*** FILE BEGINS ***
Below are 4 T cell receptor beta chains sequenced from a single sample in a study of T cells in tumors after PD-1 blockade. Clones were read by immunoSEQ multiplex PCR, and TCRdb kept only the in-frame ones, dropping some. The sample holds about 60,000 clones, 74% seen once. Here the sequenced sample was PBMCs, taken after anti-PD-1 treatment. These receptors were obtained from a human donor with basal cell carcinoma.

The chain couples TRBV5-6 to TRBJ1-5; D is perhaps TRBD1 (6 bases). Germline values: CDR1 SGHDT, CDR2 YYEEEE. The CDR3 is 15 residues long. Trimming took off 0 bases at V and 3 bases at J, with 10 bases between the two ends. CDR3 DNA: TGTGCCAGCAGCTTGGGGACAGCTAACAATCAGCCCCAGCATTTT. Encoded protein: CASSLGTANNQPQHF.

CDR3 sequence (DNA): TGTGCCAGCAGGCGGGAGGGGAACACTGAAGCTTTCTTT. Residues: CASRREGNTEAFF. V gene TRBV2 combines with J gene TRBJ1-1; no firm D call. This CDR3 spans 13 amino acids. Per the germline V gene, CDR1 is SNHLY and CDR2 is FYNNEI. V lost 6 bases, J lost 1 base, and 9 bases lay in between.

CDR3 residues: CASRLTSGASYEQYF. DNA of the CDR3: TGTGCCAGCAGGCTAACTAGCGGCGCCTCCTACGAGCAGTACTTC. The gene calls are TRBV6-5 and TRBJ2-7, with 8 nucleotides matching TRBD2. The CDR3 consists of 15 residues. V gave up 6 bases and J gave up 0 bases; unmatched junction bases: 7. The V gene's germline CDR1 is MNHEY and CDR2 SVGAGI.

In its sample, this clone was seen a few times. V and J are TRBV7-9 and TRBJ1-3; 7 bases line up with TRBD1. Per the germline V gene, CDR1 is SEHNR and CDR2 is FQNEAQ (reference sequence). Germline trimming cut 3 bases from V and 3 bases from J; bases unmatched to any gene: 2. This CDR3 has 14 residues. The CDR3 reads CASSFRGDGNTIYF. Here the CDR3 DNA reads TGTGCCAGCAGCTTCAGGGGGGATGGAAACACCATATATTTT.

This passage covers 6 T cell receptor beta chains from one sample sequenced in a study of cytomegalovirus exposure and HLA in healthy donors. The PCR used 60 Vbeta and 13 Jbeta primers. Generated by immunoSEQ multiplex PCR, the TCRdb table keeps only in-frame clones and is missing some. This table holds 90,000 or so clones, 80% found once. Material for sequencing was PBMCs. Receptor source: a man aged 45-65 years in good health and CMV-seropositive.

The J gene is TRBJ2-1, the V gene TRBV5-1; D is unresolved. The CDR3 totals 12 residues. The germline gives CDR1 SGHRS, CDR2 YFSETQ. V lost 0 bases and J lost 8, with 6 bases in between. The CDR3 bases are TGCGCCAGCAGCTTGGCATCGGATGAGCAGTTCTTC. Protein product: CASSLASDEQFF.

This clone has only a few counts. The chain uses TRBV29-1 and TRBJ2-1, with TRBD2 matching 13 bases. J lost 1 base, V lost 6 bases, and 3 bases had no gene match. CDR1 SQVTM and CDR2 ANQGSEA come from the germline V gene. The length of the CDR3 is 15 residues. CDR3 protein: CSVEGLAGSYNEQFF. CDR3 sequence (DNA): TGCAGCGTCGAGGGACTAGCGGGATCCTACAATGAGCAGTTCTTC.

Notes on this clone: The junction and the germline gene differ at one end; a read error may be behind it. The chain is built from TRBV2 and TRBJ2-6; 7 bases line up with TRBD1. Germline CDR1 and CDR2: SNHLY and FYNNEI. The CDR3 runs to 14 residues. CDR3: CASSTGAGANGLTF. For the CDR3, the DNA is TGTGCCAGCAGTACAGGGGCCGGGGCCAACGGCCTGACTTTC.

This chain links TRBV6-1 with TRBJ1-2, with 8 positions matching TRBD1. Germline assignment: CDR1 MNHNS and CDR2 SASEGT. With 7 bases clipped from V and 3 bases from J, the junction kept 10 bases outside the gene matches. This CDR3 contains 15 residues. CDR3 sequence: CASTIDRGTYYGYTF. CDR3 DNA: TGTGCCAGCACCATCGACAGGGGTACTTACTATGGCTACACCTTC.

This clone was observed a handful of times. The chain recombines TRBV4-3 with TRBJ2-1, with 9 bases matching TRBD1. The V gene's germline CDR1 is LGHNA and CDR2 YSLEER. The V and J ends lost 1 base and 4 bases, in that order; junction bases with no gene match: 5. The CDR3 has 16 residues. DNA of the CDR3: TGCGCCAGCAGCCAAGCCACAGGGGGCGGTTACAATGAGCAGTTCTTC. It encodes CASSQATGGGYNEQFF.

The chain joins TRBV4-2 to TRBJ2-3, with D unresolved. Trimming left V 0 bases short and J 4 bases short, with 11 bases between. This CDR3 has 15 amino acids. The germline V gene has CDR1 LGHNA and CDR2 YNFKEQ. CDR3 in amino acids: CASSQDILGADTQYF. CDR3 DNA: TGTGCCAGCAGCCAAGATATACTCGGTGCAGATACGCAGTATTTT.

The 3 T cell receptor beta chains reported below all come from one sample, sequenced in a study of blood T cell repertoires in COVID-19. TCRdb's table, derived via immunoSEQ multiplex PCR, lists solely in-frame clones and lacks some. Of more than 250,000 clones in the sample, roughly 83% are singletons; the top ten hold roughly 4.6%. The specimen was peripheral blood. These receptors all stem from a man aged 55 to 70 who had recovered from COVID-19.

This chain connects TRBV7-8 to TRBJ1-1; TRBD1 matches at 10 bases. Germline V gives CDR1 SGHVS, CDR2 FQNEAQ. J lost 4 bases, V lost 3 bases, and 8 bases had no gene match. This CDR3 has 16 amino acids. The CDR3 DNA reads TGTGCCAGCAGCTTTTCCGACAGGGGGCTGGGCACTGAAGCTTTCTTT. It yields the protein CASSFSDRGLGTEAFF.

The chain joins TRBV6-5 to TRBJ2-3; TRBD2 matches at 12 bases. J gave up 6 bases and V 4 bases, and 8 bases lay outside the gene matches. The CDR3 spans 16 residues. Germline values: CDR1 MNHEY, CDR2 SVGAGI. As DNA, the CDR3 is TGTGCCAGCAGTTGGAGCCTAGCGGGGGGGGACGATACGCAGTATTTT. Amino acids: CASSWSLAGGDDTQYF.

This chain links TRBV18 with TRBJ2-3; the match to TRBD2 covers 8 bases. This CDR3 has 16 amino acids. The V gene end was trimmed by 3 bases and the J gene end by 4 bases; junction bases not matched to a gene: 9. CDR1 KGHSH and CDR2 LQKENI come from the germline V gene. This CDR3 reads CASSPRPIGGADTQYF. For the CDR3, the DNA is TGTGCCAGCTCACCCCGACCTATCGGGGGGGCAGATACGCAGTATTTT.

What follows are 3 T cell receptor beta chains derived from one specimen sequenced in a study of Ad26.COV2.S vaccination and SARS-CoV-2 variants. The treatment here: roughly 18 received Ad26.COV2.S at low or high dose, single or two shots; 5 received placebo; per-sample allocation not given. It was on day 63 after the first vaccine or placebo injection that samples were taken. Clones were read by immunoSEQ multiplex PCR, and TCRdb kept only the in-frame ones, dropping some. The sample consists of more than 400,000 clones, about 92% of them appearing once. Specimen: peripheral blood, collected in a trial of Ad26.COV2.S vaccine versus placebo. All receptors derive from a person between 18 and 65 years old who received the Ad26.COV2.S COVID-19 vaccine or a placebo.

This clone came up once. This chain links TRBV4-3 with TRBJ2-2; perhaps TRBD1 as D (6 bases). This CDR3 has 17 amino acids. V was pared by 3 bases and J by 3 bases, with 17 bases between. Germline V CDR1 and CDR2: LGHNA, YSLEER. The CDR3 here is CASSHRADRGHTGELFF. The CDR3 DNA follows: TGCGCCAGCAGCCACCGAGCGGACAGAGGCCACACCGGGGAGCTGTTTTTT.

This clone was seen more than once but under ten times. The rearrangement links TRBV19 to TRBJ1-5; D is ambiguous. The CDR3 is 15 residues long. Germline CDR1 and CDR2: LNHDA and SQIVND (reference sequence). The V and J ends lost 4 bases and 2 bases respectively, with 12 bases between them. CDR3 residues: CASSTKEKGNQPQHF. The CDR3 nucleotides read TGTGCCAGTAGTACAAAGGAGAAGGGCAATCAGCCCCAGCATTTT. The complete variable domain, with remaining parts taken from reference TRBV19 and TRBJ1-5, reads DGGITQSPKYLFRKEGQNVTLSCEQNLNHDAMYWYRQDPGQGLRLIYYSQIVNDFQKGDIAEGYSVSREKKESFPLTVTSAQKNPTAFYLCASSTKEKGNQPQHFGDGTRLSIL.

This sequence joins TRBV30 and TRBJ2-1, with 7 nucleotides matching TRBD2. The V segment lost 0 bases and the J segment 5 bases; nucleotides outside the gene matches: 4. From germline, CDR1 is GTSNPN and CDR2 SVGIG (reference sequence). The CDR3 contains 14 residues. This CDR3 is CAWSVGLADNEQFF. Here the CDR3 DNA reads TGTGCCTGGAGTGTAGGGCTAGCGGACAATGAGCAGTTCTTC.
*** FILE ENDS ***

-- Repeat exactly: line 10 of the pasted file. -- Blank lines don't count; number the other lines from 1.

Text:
This chain links TRBV6-1 with TRBJ1-2, with 8 positions matching TRBD1. Germline assignment: CDR1 MNHNS and CDR2 SASEGT. With 7 bases clipped from V and 3 bases from J, the junction kept 10 bases outside the gene matches. This CDR3 contains 15 residues. CDR3 sequence: CASTIDRGTYYGYTF. CDR3 DNA: TGTGCCAGCACCATCGACAGGGGTACTTACTATGGCTACACCTTC.